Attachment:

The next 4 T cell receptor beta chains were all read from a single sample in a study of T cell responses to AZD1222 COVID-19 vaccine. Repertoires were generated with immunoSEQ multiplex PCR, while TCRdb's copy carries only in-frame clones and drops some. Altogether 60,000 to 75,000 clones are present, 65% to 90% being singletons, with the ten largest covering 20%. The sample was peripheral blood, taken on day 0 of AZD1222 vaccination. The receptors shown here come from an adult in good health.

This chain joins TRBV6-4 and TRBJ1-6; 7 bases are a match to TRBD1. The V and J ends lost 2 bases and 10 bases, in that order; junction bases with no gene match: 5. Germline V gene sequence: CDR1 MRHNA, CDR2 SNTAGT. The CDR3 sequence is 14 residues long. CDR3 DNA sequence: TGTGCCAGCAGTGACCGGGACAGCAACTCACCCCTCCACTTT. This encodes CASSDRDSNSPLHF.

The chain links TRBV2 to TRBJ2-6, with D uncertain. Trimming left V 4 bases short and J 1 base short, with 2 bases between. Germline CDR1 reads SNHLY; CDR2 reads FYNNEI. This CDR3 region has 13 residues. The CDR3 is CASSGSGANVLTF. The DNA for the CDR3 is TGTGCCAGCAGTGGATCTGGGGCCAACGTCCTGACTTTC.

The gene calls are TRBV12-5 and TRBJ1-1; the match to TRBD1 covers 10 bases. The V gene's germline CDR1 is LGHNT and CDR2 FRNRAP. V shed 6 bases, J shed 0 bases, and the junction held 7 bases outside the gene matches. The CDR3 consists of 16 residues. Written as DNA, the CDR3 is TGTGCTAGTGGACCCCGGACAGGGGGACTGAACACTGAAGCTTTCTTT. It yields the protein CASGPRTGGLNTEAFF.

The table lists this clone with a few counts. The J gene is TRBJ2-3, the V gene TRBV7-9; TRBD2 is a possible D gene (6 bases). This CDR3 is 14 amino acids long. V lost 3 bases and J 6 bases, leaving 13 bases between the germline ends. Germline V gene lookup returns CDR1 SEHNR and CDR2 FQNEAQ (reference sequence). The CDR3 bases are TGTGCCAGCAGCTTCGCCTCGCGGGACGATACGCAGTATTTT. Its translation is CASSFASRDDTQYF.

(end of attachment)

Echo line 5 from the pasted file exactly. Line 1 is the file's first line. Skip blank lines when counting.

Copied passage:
The table lists this clone with a few counts. The J gene is TRBJ2-3, the V gene TRBV7-9; TRBD2 is a possible D gene (6 bases). This CDR3 is 14 amino acids long. V lost 3 bases and J 6 bases, leaving 13 bases between the germline ends. Germline V gene lookup returns CDR1 SEHNR and CDR2 FQNEAQ (reference sequence). The CDR3 bases are TGTGCCAGCAGCTTCGCCTCGCGGGACGATACGCAGTATTTT. Its translation is CASSFASRDDTQYF.